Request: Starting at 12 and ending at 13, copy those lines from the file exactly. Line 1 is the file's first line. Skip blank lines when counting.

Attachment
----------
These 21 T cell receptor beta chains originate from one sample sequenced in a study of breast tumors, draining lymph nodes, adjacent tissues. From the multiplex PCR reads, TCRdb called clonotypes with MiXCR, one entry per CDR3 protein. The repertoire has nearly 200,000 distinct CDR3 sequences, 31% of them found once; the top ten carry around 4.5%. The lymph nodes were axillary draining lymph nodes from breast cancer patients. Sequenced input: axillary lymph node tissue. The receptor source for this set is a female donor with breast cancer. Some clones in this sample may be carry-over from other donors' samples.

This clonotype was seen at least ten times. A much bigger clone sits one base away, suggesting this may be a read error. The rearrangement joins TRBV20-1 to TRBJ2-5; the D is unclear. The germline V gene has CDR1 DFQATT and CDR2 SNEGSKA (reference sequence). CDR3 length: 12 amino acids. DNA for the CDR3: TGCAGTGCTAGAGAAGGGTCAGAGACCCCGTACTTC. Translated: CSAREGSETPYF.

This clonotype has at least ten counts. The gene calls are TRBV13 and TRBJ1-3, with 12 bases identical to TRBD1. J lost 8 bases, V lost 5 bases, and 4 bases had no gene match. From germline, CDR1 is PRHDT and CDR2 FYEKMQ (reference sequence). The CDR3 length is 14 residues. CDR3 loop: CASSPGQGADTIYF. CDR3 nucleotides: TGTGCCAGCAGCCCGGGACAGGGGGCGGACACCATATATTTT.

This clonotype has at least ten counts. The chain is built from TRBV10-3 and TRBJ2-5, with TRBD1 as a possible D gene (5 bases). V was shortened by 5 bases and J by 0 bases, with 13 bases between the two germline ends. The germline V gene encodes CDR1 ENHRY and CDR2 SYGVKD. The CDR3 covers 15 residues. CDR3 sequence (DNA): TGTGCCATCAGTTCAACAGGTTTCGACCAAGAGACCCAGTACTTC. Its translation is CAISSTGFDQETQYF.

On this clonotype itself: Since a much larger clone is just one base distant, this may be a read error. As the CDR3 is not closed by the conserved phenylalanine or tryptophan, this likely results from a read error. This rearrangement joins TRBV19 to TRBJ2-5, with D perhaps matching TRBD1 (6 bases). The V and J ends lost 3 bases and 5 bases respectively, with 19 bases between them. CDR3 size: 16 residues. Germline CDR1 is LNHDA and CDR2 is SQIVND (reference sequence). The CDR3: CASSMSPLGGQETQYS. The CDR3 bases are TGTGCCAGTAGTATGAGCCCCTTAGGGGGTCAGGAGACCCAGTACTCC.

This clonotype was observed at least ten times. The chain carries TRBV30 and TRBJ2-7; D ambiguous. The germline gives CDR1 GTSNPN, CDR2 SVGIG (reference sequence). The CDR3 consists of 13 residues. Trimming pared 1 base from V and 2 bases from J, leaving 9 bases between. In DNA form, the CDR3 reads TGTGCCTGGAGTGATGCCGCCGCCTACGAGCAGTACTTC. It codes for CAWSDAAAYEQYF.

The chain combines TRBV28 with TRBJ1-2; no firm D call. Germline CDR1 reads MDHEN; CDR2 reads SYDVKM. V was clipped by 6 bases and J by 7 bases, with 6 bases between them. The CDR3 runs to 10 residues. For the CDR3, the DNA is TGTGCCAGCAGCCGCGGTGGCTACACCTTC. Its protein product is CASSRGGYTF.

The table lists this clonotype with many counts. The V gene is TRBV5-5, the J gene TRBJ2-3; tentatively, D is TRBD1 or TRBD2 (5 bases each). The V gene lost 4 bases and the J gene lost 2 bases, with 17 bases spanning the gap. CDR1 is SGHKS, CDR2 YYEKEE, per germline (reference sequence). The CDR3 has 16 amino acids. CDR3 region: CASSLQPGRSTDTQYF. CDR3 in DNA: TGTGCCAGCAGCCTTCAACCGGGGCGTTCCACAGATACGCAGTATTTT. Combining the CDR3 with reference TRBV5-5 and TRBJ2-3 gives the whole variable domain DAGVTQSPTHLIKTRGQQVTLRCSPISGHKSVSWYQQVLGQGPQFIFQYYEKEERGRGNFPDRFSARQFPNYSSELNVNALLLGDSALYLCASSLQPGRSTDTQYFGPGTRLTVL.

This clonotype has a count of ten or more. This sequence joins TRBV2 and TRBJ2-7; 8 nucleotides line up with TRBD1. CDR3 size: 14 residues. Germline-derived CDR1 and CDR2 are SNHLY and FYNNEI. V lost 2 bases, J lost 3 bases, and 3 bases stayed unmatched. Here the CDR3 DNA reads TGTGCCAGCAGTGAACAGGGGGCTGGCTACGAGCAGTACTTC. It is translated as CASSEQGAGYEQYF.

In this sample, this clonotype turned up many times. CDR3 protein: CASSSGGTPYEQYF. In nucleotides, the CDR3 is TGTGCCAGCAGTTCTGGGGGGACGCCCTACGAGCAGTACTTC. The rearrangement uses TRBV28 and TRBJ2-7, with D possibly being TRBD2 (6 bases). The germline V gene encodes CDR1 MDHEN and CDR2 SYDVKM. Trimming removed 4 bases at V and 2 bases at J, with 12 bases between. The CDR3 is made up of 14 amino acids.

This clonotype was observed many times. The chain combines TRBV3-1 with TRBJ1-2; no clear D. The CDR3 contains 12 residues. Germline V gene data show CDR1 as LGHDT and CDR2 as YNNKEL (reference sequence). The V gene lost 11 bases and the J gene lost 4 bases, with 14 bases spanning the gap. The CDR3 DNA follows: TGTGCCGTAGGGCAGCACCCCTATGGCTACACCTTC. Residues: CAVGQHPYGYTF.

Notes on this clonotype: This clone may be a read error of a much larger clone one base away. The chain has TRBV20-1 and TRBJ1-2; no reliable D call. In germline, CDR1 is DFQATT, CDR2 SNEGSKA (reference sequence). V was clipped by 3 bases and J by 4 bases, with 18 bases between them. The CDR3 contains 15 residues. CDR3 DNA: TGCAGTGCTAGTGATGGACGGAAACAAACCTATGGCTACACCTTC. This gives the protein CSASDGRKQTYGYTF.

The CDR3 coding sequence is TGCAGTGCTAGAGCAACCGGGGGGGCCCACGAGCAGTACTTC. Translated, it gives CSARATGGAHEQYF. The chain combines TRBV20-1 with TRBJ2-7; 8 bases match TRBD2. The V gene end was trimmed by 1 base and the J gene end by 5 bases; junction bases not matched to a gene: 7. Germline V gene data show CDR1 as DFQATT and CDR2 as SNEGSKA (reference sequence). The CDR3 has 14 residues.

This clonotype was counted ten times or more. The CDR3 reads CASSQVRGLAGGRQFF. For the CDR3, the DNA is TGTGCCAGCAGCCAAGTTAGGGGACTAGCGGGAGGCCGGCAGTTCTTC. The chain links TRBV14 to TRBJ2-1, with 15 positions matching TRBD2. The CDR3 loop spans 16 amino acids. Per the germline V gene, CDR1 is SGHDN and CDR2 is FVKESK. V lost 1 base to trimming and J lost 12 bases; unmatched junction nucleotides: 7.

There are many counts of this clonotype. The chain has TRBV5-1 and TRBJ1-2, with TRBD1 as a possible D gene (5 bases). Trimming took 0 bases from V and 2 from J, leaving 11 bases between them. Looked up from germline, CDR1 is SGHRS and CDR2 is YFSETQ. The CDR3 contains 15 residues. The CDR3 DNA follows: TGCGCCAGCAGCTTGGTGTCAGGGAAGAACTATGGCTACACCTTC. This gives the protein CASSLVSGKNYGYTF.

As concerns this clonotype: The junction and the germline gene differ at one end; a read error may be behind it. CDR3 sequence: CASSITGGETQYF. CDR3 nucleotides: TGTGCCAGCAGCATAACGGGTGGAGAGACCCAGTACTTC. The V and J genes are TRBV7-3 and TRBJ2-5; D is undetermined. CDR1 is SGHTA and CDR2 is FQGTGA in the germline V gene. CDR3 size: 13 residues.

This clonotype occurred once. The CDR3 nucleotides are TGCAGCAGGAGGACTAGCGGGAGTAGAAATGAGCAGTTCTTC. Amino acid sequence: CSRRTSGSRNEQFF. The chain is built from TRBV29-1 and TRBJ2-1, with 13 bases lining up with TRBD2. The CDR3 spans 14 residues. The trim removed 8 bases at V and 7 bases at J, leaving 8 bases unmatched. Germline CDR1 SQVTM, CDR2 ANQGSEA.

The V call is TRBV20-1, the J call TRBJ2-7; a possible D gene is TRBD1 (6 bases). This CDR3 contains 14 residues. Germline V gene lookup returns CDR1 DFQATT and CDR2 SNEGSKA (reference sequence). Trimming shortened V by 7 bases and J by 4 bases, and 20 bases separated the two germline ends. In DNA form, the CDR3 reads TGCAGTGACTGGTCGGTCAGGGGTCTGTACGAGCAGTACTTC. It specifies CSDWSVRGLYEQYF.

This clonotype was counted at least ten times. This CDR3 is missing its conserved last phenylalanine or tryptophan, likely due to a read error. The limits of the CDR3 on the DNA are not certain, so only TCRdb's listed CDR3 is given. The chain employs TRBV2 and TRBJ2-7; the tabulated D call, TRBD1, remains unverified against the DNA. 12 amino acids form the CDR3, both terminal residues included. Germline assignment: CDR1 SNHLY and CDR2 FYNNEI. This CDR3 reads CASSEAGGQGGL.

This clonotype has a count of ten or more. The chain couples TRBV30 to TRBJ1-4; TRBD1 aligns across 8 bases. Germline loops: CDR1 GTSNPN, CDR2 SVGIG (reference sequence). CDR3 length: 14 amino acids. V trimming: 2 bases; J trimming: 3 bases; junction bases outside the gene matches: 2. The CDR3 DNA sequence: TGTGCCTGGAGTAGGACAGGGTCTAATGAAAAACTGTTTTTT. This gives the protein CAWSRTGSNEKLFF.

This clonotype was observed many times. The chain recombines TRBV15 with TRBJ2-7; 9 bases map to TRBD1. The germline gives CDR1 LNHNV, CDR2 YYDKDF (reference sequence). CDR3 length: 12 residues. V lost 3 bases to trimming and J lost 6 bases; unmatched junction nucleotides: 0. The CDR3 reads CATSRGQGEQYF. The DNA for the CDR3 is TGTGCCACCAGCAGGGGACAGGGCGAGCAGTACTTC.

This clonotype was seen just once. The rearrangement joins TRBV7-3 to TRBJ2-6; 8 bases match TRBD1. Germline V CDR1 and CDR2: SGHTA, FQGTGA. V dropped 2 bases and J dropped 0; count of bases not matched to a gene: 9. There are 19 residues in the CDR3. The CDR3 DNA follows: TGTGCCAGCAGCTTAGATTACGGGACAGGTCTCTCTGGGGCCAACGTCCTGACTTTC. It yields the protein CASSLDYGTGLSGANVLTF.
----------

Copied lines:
Notes on this clonotype: This clone may be a read error of a much larger clone one base away. The chain has TRBV20-1 and TRBJ1-2; no reliable D call. In germline, CDR1 is DFQATT, CDR2 SNEGSKA (reference sequence). V was clipped by 3 bases and J by 4 bases, with 18 bases between them. The CDR3 contains 15 residues. CDR3 DNA: TGCAGTGCTAGTGATGGACGGAAACAAACCTATGGCTACACCTTC. This gives the protein CSASDGRKQTYGYTF.

The CDR3 coding sequence is TGCAGTGCTAGAGCAACCGGGGGGGCCCACGAGCAGTACTTC. Translated, it gives CSARATGGAHEQYF. The chain combines TRBV20-1 with TRBJ2-7; 8 bases match TRBD2. The V gene end was trimmed by 1 base and the J gene end by 5 bases; junction bases not matched to a gene: 7. Germline V gene data show CDR1 as DFQATT and CDR2 as SNEGSKA (reference sequence). The CDR3 has 14 residues.